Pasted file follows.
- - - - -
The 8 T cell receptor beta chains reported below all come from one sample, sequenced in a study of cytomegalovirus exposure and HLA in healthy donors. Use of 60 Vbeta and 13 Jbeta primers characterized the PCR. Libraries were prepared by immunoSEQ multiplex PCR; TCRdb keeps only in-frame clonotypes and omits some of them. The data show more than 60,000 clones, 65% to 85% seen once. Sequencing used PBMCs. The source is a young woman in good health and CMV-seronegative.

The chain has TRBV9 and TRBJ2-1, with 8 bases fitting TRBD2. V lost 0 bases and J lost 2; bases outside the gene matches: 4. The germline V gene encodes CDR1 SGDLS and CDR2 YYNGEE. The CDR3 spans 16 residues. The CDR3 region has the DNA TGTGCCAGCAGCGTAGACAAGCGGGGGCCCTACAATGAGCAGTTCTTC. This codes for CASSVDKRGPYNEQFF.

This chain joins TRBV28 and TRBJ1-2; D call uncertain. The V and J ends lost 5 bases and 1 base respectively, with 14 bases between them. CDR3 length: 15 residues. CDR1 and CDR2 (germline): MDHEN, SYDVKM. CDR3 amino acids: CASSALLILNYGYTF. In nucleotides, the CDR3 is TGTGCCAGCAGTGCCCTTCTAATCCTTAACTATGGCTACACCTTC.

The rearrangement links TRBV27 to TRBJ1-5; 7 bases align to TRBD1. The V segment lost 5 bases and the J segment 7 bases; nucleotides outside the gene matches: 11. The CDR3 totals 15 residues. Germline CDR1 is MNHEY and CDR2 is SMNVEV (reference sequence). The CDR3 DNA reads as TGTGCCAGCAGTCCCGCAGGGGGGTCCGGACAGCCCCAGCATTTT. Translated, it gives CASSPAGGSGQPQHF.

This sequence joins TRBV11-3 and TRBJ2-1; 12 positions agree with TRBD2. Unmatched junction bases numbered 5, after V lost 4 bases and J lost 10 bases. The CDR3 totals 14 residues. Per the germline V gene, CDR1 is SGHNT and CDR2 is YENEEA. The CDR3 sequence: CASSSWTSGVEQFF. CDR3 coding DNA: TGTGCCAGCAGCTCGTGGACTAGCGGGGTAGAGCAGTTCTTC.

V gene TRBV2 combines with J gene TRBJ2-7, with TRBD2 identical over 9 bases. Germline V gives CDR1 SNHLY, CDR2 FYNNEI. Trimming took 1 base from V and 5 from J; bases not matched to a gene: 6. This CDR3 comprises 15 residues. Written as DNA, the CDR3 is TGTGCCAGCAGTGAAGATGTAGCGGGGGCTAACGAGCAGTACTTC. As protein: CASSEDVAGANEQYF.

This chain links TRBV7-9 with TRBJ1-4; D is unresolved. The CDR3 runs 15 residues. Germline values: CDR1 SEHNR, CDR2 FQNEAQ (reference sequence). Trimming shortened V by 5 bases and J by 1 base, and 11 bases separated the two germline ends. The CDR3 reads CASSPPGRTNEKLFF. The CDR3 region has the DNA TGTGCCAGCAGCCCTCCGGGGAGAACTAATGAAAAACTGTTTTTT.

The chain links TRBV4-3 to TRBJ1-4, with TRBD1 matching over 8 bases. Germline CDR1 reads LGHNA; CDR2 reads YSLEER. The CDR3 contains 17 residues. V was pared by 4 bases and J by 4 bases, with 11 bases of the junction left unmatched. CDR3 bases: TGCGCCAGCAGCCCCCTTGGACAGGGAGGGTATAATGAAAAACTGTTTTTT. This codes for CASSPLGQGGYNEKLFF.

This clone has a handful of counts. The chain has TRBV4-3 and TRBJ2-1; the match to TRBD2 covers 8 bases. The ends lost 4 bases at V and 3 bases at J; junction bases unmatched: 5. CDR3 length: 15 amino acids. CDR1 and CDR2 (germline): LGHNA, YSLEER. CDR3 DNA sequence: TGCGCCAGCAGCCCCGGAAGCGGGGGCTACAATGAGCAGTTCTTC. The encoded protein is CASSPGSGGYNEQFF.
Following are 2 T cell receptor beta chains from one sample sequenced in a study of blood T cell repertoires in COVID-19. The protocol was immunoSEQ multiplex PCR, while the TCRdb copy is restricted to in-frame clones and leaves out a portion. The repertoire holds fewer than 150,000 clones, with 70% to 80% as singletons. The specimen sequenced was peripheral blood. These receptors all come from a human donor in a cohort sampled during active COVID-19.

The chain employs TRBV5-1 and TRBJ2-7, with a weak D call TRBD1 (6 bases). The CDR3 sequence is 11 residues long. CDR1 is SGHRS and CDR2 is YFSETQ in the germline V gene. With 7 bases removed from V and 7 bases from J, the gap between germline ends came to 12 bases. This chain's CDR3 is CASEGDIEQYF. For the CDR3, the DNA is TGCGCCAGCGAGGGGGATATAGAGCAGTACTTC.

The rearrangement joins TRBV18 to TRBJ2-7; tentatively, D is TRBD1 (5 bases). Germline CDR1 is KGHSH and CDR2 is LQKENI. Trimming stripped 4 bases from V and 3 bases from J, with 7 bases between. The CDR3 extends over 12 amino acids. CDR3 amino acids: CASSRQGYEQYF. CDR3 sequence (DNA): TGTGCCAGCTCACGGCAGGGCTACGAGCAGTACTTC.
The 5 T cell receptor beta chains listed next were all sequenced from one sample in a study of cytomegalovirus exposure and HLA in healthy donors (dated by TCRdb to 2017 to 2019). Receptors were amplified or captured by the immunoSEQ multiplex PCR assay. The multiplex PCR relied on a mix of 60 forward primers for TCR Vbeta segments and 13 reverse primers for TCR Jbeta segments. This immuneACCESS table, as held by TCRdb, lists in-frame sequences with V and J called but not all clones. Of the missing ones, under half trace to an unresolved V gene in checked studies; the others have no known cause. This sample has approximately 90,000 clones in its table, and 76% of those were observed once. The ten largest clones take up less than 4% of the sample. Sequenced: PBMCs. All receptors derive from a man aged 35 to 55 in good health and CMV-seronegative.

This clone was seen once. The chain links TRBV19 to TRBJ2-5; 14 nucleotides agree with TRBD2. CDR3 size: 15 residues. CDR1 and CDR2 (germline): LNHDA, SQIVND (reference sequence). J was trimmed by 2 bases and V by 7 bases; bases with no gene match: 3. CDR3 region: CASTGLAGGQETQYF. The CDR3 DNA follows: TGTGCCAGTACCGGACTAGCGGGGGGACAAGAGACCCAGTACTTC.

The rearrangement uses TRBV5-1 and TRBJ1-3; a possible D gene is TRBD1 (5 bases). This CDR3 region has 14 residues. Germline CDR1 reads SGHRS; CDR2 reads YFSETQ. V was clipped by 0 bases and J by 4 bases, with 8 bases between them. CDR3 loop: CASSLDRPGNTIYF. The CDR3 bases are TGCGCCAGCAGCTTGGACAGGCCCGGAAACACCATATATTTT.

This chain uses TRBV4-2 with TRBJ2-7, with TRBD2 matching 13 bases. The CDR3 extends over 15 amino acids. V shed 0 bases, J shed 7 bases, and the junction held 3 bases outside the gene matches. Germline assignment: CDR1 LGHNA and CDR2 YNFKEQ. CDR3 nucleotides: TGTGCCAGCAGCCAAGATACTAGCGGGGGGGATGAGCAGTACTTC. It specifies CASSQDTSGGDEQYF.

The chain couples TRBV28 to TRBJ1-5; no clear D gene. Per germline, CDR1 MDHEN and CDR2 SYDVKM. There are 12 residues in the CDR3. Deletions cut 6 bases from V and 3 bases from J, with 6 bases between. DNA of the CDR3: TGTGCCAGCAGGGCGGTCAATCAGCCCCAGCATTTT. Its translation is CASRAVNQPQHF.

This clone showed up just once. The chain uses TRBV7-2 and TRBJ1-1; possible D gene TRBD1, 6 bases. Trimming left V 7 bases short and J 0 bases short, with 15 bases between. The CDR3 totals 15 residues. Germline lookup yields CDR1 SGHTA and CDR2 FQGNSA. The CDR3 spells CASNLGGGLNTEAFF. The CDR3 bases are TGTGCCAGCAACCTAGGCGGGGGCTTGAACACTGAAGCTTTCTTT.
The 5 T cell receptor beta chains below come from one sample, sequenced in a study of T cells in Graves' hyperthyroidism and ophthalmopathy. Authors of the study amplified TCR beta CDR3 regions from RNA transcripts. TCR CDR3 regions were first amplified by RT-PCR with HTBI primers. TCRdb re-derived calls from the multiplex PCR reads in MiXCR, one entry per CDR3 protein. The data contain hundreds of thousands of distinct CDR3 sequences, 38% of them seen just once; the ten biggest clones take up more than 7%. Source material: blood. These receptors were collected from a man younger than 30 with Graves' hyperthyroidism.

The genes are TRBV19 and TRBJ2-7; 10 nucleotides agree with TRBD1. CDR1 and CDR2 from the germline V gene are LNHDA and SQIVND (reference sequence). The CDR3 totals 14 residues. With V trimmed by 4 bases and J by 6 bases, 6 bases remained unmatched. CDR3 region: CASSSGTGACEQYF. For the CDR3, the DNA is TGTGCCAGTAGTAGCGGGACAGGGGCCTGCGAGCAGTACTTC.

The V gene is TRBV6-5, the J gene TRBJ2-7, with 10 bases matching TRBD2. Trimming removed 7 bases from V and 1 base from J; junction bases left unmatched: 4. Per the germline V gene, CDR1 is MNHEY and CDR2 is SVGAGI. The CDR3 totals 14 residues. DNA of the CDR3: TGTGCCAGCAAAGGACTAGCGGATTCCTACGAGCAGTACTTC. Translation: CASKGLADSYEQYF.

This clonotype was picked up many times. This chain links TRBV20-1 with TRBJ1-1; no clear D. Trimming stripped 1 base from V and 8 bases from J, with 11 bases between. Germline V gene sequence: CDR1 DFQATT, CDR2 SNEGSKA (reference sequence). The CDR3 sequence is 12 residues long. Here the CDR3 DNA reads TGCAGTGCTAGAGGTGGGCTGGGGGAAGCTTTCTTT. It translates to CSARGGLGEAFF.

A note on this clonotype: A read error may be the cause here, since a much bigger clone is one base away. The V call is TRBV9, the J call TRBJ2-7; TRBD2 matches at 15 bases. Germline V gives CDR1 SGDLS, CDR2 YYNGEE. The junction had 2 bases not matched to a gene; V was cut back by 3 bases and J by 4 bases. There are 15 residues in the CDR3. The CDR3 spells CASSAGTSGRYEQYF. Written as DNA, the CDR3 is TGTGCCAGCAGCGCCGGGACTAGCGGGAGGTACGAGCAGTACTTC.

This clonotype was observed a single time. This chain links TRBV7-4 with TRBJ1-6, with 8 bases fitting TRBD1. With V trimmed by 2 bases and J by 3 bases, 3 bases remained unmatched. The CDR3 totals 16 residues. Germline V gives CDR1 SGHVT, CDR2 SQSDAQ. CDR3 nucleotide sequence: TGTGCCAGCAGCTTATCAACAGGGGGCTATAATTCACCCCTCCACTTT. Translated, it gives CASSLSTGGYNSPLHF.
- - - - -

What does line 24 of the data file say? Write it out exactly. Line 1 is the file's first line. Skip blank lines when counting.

This clonotype was observed a single time. This chain links TRBV7-4 with TRBJ1-6, with 8 bases fitting TRBD1. With V trimmed by 2 bases and J by 3 bases, 3 bases remained unmatched. The CDR3 totals 16 residues. Germline V gives CDR1 SGHVT, CDR2 SQSDAQ. CDR3 nucleotide sequence: TGTGCCAGCAGCTTATCAACAGGGGGCTATAATTCACCCCTCCACTTT. Translated, it gives CASSLSTGGYNSPLHF.